The experience of having your own setup is a mixed bag of emotions. It is sometimes exciting, challenging, rewarding and can sometimes get demoralizing too. Each day brings with it a new opportunity and a new challenge. However, slowly and steadily, we have been successful in providing quality output to our clients and with almost a year and a half into the game, we have become wiser in our decision making and seem to be heading in the right direction.  As of now, we have a simple plan to stay focused, consolidate and strengthen our existing core practice areas which is dispute resolution (litigation & arbitration). We do, however, intend to widen our scope and venture into the corporate space in the coming months.


How will you describe your journey from being a law student/legal intern to an associate to the owner of the firm?

Well, after having spent more than five years in this profession I have realized that even though it is not an easy task to make your mark in this profession, especially as a first generation lawyer, however, it is not impossible to do so. I believe that even if one is a first generation lawyer, it is very important to be determined and focused from the beginning of law school and have able guidance and support from your seniors and your family. I was fortunate enough to have able support and guidance from not only my family but also my seniors Mr. Jain, Ms. Mukherjee and Mr. Kumar, who believed in me, at all times. I also strongly feel that if one keeps a professional approach and is determined to make it somewhere, this profession has enough space for everyone, provided one is extremely focused and has the hunger to grab on every opportunity one gets.

My journey from a law student to an associate to a co-owner of the firm has nothing been less than a roller coaster ride, it has been interesting and challenging at the same time and continues to be.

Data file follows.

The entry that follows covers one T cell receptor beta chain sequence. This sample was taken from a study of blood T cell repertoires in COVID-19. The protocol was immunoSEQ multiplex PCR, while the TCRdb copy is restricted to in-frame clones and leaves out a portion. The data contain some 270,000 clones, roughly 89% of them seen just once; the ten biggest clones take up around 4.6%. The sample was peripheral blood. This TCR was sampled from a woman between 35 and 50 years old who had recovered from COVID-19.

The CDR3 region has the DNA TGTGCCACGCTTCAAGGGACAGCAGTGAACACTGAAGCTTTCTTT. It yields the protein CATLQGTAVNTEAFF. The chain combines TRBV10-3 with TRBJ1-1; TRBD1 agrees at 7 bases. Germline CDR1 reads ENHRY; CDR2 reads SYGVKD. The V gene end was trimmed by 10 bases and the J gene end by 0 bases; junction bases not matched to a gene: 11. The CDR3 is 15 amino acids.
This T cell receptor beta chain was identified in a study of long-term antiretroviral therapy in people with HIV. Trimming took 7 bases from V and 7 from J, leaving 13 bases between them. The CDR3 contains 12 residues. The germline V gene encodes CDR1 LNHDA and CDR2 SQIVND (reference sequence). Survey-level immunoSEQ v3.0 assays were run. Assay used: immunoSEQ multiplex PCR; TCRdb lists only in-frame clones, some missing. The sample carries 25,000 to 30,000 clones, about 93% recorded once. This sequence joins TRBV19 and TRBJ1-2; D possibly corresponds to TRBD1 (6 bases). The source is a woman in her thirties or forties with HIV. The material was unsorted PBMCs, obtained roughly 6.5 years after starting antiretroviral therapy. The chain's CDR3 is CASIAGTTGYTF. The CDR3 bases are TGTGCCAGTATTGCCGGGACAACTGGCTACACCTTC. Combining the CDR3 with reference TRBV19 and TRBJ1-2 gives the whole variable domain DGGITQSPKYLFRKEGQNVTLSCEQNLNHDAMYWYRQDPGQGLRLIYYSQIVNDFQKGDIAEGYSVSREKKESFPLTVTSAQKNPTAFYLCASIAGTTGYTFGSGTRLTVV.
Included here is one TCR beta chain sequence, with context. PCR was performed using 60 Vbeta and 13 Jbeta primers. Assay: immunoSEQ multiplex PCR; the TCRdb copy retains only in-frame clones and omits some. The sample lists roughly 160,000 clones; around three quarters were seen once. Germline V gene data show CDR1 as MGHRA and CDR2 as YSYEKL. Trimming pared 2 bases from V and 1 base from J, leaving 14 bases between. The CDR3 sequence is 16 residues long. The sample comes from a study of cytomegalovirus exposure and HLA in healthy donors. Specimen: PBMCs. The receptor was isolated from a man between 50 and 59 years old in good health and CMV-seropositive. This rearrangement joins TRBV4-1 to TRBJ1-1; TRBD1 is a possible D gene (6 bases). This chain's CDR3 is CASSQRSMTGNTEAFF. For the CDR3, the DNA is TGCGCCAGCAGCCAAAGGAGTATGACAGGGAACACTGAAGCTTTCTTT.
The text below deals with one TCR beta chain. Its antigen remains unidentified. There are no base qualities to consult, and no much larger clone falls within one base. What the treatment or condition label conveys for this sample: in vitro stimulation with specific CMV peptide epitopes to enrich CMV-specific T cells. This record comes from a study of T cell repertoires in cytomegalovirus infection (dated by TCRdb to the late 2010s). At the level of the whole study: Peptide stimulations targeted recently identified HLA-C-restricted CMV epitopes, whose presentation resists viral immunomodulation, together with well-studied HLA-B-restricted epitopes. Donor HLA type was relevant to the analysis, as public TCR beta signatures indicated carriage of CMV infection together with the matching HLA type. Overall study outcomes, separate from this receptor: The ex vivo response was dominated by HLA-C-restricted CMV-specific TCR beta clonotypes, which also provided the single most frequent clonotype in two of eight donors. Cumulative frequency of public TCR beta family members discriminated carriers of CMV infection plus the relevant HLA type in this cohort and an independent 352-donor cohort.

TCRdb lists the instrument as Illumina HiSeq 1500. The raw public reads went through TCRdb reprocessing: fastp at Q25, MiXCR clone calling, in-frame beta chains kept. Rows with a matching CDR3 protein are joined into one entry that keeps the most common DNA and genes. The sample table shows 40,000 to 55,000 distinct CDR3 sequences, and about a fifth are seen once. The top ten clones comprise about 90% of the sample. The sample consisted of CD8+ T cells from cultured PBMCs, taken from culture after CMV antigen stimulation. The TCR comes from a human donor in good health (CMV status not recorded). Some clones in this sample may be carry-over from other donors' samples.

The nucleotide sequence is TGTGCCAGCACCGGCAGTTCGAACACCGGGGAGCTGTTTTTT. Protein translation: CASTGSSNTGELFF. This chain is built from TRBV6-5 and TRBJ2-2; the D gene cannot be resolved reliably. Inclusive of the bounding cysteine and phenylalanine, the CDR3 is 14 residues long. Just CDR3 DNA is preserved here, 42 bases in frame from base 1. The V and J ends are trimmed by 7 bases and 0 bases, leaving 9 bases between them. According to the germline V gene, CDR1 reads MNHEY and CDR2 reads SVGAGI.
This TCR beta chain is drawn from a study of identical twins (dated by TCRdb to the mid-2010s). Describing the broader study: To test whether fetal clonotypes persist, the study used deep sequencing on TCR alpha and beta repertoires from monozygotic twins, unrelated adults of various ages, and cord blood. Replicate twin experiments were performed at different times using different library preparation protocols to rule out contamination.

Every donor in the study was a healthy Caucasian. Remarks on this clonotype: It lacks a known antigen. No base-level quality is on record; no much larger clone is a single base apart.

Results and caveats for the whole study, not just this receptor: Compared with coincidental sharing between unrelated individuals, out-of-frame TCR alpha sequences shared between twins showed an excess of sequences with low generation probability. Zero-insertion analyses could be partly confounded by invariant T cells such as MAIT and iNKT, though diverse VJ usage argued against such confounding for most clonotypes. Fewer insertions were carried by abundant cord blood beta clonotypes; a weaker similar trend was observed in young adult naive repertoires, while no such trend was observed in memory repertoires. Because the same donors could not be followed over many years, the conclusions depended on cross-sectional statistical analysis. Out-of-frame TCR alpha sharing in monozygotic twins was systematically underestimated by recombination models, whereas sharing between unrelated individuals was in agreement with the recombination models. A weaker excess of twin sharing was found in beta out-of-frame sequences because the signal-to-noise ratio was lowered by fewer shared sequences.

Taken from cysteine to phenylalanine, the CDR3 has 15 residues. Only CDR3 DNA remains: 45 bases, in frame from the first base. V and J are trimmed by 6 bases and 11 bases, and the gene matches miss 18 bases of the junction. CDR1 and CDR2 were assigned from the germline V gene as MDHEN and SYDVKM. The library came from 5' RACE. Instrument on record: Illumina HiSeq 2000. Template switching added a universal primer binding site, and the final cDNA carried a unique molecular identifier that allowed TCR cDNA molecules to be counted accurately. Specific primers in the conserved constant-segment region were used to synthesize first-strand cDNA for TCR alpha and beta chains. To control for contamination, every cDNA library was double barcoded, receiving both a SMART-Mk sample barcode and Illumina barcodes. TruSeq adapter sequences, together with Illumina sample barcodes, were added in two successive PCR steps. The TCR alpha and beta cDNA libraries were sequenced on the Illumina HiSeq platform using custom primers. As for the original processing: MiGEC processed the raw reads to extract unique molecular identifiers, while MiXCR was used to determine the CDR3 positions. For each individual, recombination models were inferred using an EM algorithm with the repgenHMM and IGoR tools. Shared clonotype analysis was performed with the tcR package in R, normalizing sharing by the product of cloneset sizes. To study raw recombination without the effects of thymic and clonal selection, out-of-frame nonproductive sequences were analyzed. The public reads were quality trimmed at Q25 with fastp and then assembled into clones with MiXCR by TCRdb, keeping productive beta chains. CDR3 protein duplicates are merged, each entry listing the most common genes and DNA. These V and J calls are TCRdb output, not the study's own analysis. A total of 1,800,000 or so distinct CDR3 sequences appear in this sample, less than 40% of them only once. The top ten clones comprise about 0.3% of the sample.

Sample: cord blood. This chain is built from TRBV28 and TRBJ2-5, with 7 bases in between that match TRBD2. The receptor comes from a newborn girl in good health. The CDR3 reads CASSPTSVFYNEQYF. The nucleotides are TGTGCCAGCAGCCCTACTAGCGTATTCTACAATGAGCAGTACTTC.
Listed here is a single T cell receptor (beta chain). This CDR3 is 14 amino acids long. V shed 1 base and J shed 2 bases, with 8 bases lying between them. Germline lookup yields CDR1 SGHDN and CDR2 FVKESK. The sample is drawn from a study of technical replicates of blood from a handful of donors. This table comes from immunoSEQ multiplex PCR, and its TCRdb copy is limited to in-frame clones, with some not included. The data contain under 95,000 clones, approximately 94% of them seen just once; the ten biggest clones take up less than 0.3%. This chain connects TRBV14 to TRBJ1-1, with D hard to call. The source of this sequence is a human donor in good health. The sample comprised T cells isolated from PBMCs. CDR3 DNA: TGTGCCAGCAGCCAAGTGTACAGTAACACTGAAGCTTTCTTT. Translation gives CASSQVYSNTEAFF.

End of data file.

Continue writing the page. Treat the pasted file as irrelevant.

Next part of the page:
What does it take to start a law firm?

I am of the opinion that for starting any kind of business, whether it is a law firm or anything else, having the drive and passion to do what you want and to believe in yourself is of prime importance.  Furthermore, it is very important to have the ability to understand and be prepared for the fact that there are going be failures at some stage or the other (lots of them probably).  The key is to not get bogged down by such failures, but to get up and fight it out.

It is an established fact that a professional’s life is mostly busy and also that’s the way it should be. However, at the same time it is imperative to strike the right balance between one’s personal and professional life.  Come what may, I make sure that I hit the gym whenever possible and on weekends, I ensure that I play cricket as well as soccer, but never at the cost of work.


What final piece of advice do you want to pass on to our readers?

Well, just to keep it straight and simple, I would like to quote Bob Dylan and this is something, I always tell our juniors and interns, “What’s money? A man is a success if he gets up in the morning and goes to bed at night and in between does what he wants to do.”
I feel that this encapsulates everything.  Of course, money is important and the fuel of life. But if an individual does what he or she wants to, he or she will do it to the best of their ability and eventually get the due recognition and reward for it, in whichever form it may be.